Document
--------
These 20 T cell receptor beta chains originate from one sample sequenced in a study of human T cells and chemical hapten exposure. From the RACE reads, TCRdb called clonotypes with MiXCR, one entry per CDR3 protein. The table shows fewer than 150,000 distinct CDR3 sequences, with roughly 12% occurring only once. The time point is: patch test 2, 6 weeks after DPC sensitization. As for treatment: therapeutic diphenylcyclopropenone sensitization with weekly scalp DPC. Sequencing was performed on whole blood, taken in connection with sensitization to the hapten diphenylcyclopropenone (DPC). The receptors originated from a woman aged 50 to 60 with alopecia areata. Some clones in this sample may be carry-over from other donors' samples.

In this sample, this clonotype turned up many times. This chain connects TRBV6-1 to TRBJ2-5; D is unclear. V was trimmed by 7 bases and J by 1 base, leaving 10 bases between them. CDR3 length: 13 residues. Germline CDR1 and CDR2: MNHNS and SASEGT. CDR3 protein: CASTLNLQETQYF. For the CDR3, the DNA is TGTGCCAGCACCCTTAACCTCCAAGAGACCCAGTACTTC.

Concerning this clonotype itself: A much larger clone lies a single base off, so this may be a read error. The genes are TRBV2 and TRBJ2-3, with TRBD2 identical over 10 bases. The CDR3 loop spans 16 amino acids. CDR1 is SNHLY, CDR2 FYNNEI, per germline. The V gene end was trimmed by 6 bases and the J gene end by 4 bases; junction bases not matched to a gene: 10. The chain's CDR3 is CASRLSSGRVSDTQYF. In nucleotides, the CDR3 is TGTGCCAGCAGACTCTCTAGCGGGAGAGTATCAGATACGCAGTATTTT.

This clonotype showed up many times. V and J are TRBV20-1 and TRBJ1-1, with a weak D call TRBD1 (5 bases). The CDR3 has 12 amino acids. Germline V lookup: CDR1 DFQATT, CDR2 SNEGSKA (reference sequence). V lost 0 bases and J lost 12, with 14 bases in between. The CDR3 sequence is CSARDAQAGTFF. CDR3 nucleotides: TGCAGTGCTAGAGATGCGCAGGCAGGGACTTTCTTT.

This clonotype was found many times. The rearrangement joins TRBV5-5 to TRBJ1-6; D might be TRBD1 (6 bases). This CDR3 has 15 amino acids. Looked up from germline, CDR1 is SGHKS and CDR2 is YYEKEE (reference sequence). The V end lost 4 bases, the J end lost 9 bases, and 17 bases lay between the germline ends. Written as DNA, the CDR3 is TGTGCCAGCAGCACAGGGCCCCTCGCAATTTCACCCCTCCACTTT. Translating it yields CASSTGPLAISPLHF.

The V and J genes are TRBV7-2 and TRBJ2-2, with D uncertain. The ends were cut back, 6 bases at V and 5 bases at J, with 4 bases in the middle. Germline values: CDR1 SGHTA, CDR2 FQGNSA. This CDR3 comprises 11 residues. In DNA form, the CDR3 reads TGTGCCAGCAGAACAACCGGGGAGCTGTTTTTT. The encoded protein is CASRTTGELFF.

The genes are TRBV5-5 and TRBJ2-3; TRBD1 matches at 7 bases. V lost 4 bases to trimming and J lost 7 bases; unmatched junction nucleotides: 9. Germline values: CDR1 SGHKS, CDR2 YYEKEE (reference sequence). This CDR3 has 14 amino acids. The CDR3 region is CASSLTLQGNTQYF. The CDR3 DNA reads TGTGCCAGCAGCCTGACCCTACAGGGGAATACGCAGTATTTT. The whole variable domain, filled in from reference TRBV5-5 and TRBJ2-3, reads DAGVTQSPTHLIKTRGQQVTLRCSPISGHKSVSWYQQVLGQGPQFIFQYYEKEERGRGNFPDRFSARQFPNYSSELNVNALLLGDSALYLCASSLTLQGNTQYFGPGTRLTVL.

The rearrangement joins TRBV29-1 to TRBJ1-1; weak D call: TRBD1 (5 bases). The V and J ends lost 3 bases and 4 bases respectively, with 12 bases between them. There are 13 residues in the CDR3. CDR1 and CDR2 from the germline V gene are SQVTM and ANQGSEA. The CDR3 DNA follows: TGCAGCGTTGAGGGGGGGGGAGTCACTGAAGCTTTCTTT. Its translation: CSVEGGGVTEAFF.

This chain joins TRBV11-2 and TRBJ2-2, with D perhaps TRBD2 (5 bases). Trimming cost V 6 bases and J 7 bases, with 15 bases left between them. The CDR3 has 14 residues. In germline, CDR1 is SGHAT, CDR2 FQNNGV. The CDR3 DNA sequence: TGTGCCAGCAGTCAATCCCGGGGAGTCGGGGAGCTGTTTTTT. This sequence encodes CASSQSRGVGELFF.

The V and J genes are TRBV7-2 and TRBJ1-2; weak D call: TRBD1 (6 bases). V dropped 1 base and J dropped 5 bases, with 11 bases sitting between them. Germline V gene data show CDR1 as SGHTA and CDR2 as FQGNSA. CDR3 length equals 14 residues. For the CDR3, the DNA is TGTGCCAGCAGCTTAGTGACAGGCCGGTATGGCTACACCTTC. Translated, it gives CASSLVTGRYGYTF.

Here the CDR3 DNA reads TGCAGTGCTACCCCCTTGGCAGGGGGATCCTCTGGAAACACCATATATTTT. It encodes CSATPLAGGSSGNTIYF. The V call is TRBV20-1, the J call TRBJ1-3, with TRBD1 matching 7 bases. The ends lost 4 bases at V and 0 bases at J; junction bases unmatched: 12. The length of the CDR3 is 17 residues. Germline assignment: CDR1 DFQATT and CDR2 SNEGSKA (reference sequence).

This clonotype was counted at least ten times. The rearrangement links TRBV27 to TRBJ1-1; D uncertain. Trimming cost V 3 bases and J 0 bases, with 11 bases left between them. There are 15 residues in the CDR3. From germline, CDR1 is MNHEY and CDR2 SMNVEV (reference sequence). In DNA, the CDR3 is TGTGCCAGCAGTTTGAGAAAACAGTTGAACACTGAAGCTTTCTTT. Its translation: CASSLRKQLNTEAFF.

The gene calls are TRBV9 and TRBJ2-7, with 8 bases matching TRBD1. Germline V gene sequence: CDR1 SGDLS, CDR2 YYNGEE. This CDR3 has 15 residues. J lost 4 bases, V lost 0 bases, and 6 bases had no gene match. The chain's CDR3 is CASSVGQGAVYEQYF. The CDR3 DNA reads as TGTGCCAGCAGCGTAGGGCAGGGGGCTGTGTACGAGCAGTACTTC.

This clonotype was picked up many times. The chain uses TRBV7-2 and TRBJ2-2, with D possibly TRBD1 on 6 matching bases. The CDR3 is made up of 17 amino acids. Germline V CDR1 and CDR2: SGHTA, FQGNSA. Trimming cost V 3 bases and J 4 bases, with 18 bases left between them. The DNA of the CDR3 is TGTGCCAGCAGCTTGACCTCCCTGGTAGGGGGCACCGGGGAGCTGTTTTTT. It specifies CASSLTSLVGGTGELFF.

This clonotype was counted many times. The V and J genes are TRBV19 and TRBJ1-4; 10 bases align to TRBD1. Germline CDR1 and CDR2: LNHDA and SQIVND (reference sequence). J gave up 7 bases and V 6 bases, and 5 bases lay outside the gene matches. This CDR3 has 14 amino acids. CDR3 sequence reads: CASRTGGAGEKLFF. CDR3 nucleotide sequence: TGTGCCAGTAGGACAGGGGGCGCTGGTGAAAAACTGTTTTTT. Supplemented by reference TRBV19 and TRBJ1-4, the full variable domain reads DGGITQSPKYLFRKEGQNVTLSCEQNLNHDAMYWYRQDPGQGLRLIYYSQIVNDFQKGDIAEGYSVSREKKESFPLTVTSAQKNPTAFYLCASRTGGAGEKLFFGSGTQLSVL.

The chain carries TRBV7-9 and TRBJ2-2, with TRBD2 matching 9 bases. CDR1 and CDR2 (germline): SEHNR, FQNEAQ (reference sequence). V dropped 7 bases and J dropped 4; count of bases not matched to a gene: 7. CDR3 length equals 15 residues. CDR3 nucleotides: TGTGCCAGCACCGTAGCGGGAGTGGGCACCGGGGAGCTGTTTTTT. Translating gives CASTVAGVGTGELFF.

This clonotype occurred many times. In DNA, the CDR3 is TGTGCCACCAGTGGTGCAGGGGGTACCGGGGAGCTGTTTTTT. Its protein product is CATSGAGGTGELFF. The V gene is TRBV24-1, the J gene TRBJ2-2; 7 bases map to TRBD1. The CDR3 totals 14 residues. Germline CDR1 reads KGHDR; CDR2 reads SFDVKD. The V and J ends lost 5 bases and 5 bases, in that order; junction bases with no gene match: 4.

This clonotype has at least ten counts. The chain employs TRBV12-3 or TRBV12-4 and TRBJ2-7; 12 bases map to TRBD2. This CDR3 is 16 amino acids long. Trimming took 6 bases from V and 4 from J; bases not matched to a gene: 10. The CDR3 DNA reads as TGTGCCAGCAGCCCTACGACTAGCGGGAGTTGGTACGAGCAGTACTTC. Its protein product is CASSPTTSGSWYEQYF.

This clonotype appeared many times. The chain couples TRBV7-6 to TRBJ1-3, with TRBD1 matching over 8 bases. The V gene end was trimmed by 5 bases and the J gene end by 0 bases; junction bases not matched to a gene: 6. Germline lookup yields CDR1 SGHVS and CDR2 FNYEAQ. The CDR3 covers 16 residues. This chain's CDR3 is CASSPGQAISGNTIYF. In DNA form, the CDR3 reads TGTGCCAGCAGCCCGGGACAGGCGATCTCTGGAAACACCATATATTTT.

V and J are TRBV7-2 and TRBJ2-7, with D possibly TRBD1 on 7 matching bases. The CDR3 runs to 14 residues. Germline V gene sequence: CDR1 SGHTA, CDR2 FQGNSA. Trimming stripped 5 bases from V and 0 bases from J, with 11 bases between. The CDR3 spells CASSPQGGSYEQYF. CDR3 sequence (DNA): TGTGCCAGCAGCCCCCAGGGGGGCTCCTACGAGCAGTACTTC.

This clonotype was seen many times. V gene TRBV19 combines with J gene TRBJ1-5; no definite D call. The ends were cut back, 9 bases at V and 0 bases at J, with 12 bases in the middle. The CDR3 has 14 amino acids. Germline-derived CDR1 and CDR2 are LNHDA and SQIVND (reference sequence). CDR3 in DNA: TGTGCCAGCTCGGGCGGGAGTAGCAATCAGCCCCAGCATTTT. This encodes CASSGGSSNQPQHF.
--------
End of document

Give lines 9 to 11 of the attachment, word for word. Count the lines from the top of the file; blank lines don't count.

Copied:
This chain joins TRBV11-2 and TRBJ2-2, with D perhaps TRBD2 (5 bases). Trimming cost V 6 bases and J 7 bases, with 15 bases left between them. The CDR3 has 14 residues. In germline, CDR1 is SGHAT, CDR2 FQNNGV. The CDR3 DNA sequence: TGTGCCAGCAGTCAATCCCGGGGAGTCGGGGAGCTGTTTTTT. This sequence encodes CASSQSRGVGELFF.

The V and J genes are TRBV7-2 and TRBJ1-2; weak D call: TRBD1 (6 bases). V dropped 1 base and J dropped 5 bases, with 11 bases sitting between them. Germline V gene data show CDR1 as SGHTA and CDR2 as FQGNSA. CDR3 length equals 14 residues. For the CDR3, the DNA is TGTGCCAGCAGCTTAGTGACAGGCCGGTATGGCTACACCTTC. Translated, it gives CASSLVTGRYGYTF.

Here the CDR3 DNA reads TGCAGTGCTACCCCCTTGGCAGGGGGATCCTCTGGAAACACCATATATTTT. It encodes CSATPLAGGSSGNTIYF. The V call is TRBV20-1, the J call TRBJ1-3, with TRBD1 matching 7 bases. The ends lost 4 bases at V and 0 bases at J; junction bases unmatched: 12. The length of the CDR3 is 17 residues. Germline assignment: CDR1 DFQATT and CDR2 SNEGSKA (reference sequence).